10+ 'Normal' Things In Society That Really Shouldn't Be A Thing

Who gets to decide the status quo? At one point does the strange and peculiar become normalized by society at large, and can it ever go the other way?

I've racked my brain and scoured the internet in the hopes of answering this very question. That's how I was able to come up with 10+ normal things that happen in our society that shouldn't.

The cost of a wedding.

Unsplash | In Lieu & In View Photography

Every year it seems that the wedding industry gets more and more out of hand. In 2019, the average cost to get hitched in the U.S. was just upwards of $30,000.

Who in their right mind can honestly afford that, especially young couples?!

The cost of a wedding ring.

Diamonds, unlike gold or silver, have no intrinsic value. Their cost is manipulated entirely by vendors and manufacturers.

In lieu of spending three months' salary on a depreciating asset, you might want to opt for a moissanite ring instead.

The insanely high price of printer ink.

Unsplash | Mahrous Houses

This Reddit user wrote "Printer ink. Every single company that sells printers sells them at a loss. They then make up their profits my[sic] making their ink cost an arm and a leg."

Parents not discussing finances with their children.

Why is it that schools force-feed students quadratics but never bother to properly explain how a credit card works?

We need to be a lot better at educating the youth in matters of personal finance.

The insurance industry.

Unsplash | Scott Graham

The legendary Chris Rock used to do a bit where he argued that insurance should really be called "in case s***." Rock explains how we give our money to these companies every month "in case [expletive]" happens.

But "in case [expletive]" doesn't happen, shouldn't we get some of that money back? I certainly think so.

Tipping culture in North America.

Don't hear what I'm not saying: tipping is important — especially in certain parts of the U.S.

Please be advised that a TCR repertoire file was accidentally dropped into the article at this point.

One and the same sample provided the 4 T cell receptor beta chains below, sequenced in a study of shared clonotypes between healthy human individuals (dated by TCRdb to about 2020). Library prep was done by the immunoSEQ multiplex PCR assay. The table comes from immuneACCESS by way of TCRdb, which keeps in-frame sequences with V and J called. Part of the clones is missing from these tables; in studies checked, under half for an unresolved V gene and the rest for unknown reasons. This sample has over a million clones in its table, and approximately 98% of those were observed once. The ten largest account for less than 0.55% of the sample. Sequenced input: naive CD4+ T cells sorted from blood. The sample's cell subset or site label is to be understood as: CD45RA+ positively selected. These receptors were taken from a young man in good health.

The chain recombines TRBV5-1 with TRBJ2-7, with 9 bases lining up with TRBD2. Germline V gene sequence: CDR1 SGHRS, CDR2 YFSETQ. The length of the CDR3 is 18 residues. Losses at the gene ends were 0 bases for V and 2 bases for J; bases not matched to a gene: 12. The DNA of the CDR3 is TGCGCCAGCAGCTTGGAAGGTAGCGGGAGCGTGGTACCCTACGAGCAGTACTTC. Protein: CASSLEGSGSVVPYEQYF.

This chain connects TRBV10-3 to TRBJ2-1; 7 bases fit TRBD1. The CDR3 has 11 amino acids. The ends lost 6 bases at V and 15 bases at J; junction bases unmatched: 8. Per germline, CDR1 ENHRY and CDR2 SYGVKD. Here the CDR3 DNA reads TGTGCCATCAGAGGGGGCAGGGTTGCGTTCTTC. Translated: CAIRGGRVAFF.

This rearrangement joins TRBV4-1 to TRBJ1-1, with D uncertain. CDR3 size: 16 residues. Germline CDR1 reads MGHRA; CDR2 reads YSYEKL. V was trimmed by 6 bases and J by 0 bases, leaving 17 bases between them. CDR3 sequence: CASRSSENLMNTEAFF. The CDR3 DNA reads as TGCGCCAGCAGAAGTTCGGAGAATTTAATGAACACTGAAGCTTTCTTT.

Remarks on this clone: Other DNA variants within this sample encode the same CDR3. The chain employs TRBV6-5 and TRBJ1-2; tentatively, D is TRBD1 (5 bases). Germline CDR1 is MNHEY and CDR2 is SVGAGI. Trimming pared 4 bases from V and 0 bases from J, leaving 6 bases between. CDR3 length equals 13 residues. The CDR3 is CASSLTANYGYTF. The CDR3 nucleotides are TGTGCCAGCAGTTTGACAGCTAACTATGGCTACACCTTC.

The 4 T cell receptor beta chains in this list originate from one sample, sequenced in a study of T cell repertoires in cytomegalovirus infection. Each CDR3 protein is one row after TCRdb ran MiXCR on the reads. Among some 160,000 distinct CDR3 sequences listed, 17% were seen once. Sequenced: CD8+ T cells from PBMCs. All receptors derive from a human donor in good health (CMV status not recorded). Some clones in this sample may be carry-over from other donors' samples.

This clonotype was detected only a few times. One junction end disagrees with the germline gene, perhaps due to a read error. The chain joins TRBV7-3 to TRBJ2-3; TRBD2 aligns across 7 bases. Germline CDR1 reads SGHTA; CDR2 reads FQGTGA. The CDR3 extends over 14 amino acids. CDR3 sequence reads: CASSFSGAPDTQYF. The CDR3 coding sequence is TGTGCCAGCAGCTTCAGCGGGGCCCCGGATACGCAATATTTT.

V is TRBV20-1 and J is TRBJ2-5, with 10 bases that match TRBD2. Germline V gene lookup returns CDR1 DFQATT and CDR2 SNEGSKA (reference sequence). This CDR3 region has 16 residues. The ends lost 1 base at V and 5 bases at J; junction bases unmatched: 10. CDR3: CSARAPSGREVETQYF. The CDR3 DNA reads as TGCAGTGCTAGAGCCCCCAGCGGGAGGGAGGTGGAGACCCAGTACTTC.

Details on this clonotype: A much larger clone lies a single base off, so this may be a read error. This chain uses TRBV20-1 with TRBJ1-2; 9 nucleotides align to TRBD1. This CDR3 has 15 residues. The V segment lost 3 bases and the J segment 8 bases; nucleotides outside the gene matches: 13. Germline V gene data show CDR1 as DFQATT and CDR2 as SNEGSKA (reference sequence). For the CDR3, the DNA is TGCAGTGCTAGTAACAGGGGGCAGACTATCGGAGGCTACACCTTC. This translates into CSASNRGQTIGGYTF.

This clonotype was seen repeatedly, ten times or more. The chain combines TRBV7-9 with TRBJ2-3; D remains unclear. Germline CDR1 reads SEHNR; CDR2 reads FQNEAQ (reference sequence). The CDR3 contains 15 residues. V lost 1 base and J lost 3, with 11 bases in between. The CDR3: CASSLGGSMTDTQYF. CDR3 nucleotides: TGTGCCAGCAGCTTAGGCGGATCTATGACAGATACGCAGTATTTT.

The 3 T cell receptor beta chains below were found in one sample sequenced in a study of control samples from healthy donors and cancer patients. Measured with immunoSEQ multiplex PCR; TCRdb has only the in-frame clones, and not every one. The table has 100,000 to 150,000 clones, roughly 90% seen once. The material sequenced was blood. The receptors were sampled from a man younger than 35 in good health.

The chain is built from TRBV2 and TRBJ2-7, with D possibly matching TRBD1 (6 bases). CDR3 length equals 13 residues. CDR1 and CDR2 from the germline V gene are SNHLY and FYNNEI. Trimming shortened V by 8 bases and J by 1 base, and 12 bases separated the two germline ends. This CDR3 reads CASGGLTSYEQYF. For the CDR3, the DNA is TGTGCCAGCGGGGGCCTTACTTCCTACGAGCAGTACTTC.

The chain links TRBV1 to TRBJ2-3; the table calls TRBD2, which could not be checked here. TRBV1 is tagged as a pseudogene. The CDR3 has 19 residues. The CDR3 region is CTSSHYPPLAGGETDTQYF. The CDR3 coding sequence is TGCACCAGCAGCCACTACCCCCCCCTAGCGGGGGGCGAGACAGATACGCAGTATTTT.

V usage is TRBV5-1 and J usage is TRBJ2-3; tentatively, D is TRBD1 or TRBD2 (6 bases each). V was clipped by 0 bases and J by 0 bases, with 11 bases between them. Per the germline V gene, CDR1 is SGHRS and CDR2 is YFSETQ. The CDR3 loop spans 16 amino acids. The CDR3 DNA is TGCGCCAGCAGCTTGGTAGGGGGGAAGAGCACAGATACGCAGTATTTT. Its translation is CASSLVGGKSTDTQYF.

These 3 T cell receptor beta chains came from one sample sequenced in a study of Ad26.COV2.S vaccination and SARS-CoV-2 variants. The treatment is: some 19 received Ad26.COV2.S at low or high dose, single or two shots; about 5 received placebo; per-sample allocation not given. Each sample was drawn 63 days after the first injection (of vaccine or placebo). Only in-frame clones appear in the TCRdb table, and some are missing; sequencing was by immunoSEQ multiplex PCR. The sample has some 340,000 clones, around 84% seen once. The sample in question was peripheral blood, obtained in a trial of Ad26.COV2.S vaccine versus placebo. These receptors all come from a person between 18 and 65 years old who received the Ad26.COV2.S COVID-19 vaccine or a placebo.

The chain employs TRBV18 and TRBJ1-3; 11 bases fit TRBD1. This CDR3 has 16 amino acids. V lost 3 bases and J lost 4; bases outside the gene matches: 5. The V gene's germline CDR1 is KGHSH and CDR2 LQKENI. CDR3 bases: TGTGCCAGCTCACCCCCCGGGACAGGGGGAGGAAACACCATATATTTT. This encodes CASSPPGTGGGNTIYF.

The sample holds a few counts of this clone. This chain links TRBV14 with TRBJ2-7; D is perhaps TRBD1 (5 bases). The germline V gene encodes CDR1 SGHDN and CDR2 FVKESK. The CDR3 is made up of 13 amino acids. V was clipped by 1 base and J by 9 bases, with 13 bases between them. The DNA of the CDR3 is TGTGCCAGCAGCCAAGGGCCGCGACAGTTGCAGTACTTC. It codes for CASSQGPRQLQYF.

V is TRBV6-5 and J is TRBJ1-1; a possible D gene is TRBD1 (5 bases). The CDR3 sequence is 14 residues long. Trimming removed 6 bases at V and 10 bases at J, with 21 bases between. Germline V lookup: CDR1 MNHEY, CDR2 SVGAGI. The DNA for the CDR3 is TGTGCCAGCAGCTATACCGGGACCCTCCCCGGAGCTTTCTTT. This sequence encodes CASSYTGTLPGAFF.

However, in Canada, the average server's hourly wage is $12.45 and patrons are still expected to put forward a tip of at the very least 15%.

You've got to admit — that's a pretty big delta.

The way that we all pay our taxes.

Unsplash | Kelly Sikkema

Reddit user Secksual_Energy writes "There is no reason as individuals we need to jump through all these hoops and in some cases pay exorbitant fees to have someone do our personal income tax filings. The gov already knows the exact amount you owe."

The fees attached to online ticket prices.

I was buying tickets for a concert the other day and the service fee was more than 1/3 of the entire cost.

I bought three tickets and paid $30 in fees alone!

The average American work week.

Unsplash | Tim Gouw

Redditor The_darter writes "Working for 8 hours a day, 5 days a week, 50 weeks a year for 50 years, and that's assuming you're lucky, and it's the only way to even get by for most people."

The idea that college is the only way to be successful in life.

College is a lie that the majority of millennials and Gen Z continue to be taken in by. As of 2018, millennials were the most educated of any generation.

They also ironically happen to be the generation with the fastest-growing debt and the highest percentage of unemployed college graduates.

Why don't employers disclose the salary of a position in the job posting?

Furthermore, why is it considered taboo or bad manners for a prospective employee to inquire into a company's pay structure, salary, bonus, etc.?

Why must we pretend as if money isn't the biggest motivating factor for 95% of the workforce?

How do entry-level positions still require experience?

Unsplash | Hunters Race

Without experience, you'll never land a job. But if that's the case, how are you supposed to gain the experience in the first place?

This is a vicious paradox that young people understand all too well.

The funeral industry.

Reddit user WikiWantsYourPics says that it doesn't make sense how "You have to spend thousands of dollars to get rid of a body because otherwise you're "disrespecting" it."

The average cost of a funeral in the U.S. range from $7000-$12,000.

Payday loan companies.

Flickr | SchuminWeb

Payday loan companies are predatory by nature. They look to take advantage of people at their most vulnerable by offering "free" loans at astronomically abhorrent interest rates.

These companies have the ability to cripple a person's finances for years to come.

Undying loyalty to a company/employer.

Never forget that no matter how valuable you think you are to your employer, if you died on Sunday there'd be someone sitting at your desk come Monday morning.

Remember, at your funeral, no one will care about your perfect work attendance record.